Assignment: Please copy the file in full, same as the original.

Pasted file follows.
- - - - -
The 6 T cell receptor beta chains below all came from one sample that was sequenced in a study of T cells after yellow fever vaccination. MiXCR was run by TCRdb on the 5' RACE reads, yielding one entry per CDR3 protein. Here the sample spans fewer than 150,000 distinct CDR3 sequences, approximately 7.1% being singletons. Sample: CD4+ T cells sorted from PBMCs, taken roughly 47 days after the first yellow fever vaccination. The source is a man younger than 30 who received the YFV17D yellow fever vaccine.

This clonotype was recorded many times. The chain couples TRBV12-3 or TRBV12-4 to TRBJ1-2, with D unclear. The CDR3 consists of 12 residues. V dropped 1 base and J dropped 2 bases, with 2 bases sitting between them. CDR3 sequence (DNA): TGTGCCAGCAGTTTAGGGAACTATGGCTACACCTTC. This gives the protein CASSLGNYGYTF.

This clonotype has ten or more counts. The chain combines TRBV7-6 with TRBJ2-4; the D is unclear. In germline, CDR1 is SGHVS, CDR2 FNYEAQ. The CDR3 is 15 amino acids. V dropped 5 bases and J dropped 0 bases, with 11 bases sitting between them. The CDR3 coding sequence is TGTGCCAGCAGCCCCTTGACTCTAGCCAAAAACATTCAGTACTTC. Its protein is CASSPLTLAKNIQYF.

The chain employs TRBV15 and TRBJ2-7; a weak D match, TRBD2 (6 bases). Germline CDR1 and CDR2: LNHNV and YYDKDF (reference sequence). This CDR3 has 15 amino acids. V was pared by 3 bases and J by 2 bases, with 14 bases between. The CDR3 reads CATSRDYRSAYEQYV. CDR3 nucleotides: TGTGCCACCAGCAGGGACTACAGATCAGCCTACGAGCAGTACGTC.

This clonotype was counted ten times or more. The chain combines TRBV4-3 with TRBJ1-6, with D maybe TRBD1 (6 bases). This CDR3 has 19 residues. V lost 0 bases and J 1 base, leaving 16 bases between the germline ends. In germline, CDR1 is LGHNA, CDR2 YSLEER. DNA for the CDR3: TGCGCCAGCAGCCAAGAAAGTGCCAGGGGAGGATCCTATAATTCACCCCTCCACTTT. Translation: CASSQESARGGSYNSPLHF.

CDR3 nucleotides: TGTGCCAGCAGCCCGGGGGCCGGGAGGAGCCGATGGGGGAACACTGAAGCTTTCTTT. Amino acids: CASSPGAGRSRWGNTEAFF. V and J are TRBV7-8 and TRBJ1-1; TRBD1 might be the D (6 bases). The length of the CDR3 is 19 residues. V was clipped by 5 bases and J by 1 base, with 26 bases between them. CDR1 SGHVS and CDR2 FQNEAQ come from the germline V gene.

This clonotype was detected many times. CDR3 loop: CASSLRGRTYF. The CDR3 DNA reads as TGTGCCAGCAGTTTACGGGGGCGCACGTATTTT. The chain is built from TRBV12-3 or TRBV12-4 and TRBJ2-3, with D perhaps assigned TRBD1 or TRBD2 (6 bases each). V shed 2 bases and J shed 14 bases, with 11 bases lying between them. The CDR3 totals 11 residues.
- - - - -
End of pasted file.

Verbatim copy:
The 6 T cell receptor beta chains below all came from one sample that was sequenced in a study of T cells after yellow fever vaccination. MiXCR was run by TCRdb on the 5' RACE reads, yielding one entry per CDR3 protein. Here the sample spans fewer than 150,000 distinct CDR3 sequences, approximately 7.1% being singletons. Sample: CD4+ T cells sorted from PBMCs, taken roughly 47 days after the first yellow fever vaccination. The source is a man younger than 30 who received the YFV17D yellow fever vaccine.

This clonotype was recorded many times. The chain couples TRBV12-3 or TRBV12-4 to TRBJ1-2, with D unclear. The CDR3 consists of 12 residues. V dropped 1 base and J dropped 2 bases, with 2 bases sitting between them. CDR3 sequence (DNA): TGTGCCAGCAGTTTAGGGAACTATGGCTACACCTTC. This gives the protein CASSLGNYGYTF.

This clonotype has ten or more counts. The chain combines TRBV7-6 with TRBJ2-4; the D is unclear. In germline, CDR1 is SGHVS, CDR2 FNYEAQ. The CDR3 is 15 amino acids. V dropped 5 bases and J dropped 0 bases, with 11 bases sitting between them. The CDR3 coding sequence is TGTGCCAGCAGCCCCTTGACTCTAGCCAAAAACATTCAGTACTTC. Its protein is CASSPLTLAKNIQYF.

The chain employs TRBV15 and TRBJ2-7; a weak D match, TRBD2 (6 bases). Germline CDR1 and CDR2: LNHNV and YYDKDF (reference sequence). This CDR3 has 15 amino acids. V was pared by 3 bases and J by 2 bases, with 14 bases between. The CDR3 reads CATSRDYRSAYEQYV. CDR3 nucleotides: TGTGCCACCAGCAGGGACTACAGATCAGCCTACGAGCAGTACGTC.

This clonotype was counted ten times or more. The chain combines TRBV4-3 with TRBJ1-6, with D maybe TRBD1 (6 bases). This CDR3 has 19 residues. V lost 0 bases and J 1 base, leaving 16 bases between the germline ends. In germline, CDR1 is LGHNA, CDR2 YSLEER. DNA for the CDR3: TGCGCCAGCAGCCAAGAAAGTGCCAGGGGAGGATCCTATAATTCACCCCTCCACTTT. Translation: CASSQESARGGSYNSPLHF.

CDR3 nucleotides: TGTGCCAGCAGCCCGGGGGCCGGGAGGAGCCGATGGGGGAACACTGAAGCTTTCTTT. Amino acids: CASSPGAGRSRWGNTEAFF. V and J are TRBV7-8 and TRBJ1-1; TRBD1 might be the D (6 bases). The length of the CDR3 is 19 residues. V was clipped by 5 bases and J by 1 base, with 26 bases between them. CDR1 SGHVS and CDR2 FQNEAQ come from the germline V gene.

This clonotype was detected many times. CDR3 loop: CASSLRGRTYF. The CDR3 DNA reads as TGTGCCAGCAGTTTACGGGGGCGCACGTATTTT. The chain is built from TRBV12-3 or TRBV12-4 and TRBJ2-3, with D perhaps assigned TRBD1 or TRBD2 (6 bases each). V shed 2 bases and J shed 14 bases, with 11 bases lying between them. The CDR3 totals 11 residues.